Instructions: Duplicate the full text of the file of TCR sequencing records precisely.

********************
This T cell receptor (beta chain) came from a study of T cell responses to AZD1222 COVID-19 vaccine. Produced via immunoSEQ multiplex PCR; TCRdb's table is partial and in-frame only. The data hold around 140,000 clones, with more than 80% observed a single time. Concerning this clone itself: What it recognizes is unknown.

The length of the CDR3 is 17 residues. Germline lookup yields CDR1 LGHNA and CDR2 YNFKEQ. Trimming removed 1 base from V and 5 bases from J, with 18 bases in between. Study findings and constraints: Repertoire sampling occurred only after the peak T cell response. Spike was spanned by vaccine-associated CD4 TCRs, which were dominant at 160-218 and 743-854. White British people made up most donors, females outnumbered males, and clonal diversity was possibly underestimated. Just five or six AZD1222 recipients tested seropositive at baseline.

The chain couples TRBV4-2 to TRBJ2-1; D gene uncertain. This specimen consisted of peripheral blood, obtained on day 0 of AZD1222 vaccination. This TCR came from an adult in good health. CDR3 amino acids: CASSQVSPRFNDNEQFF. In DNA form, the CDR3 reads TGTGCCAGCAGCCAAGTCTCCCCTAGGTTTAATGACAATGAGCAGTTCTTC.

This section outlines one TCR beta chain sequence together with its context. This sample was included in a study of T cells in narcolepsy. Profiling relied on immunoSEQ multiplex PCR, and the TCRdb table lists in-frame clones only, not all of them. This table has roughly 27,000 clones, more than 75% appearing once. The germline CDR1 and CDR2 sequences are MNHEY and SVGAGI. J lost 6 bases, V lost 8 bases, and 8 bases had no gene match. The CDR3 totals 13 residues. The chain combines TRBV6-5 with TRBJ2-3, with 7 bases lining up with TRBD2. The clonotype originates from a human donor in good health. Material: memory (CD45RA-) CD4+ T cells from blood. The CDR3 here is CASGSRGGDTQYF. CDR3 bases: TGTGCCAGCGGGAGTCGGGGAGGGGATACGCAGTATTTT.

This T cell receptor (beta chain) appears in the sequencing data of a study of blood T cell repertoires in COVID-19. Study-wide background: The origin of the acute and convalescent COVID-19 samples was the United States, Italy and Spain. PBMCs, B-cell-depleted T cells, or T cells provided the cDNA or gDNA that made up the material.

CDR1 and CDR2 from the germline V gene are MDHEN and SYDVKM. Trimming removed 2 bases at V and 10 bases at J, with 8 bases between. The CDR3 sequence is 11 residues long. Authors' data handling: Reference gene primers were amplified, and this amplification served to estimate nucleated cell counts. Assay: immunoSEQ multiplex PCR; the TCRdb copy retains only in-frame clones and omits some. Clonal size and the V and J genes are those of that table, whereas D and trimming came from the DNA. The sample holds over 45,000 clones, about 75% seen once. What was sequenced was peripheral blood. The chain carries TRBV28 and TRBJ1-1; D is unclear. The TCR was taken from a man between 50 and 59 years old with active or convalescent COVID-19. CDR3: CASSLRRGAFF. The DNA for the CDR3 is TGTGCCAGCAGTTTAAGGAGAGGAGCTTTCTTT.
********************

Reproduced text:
This T cell receptor (beta chain) came from a study of T cell responses to AZD1222 COVID-19 vaccine. Produced via immunoSEQ multiplex PCR; TCRdb's table is partial and in-frame only. The data hold around 140,000 clones, with more than 80% observed a single time. Concerning this clone itself: What it recognizes is unknown.

The length of the CDR3 is 17 residues. Germline lookup yields CDR1 LGHNA and CDR2 YNFKEQ. Trimming removed 1 base from V and 5 bases from J, with 18 bases in between. Study findings and constraints: Repertoire sampling occurred only after the peak T cell response. Spike was spanned by vaccine-associated CD4 TCRs, which were dominant at 160-218 and 743-854. White British people made up most donors, females outnumbered males, and clonal diversity was possibly underestimated. Just five or six AZD1222 recipients tested seropositive at baseline.

The chain couples TRBV4-2 to TRBJ2-1; D gene uncertain. This specimen consisted of peripheral blood, obtained on day 0 of AZD1222 vaccination. This TCR came from an adult in good health. CDR3 amino acids: CASSQVSPRFNDNEQFF. In DNA form, the CDR3 reads TGTGCCAGCAGCCAAGTCTCCCCTAGGTTTAATGACAATGAGCAGTTCTTC.

This section outlines one TCR beta chain sequence together with its context. This sample was included in a study of T cells in narcolepsy. Profiling relied on immunoSEQ multiplex PCR, and the TCRdb table lists in-frame clones only, not all of them. This table has roughly 27,000 clones, more than 75% appearing once. The germline CDR1 and CDR2 sequences are MNHEY and SVGAGI. J lost 6 bases, V lost 8 bases, and 8 bases had no gene match. The CDR3 totals 13 residues. The chain combines TRBV6-5 with TRBJ2-3, with 7 bases lining up with TRBD2. The clonotype originates from a human donor in good health. Material: memory (CD45RA-) CD4+ T cells from blood. The CDR3 here is CASGSRGGDTQYF. CDR3 bases: TGTGCCAGCGGGAGTCGGGGAGGGGATACGCAGTATTTT.

This T cell receptor (beta chain) appears in the sequencing data of a study of blood T cell repertoires in COVID-19. Study-wide background: The origin of the acute and convalescent COVID-19 samples was the United States, Italy and Spain. PBMCs, B-cell-depleted T cells, or T cells provided the cDNA or gDNA that made up the material.

CDR1 and CDR2 from the germline V gene are MDHEN and SYDVKM. Trimming removed 2 bases at V and 10 bases at J, with 8 bases between. The CDR3 sequence is 11 residues long. Authors' data handling: Reference gene primers were amplified, and this amplification served to estimate nucleated cell counts. Assay: immunoSEQ multiplex PCR; the TCRdb copy retains only in-frame clones and omits some. Clonal size and the V and J genes are those of that table, whereas D and trimming came from the DNA. The sample holds over 45,000 clones, about 75% seen once. What was sequenced was peripheral blood. The chain carries TRBV28 and TRBJ1-1; D is unclear. The TCR was taken from a man between 50 and 59 years old with active or convalescent COVID-19. CDR3: CASSLRRGAFF. The DNA for the CDR3 is TGTGCCAGCAGTTTAAGGAGAGGAGCTTTCTTT.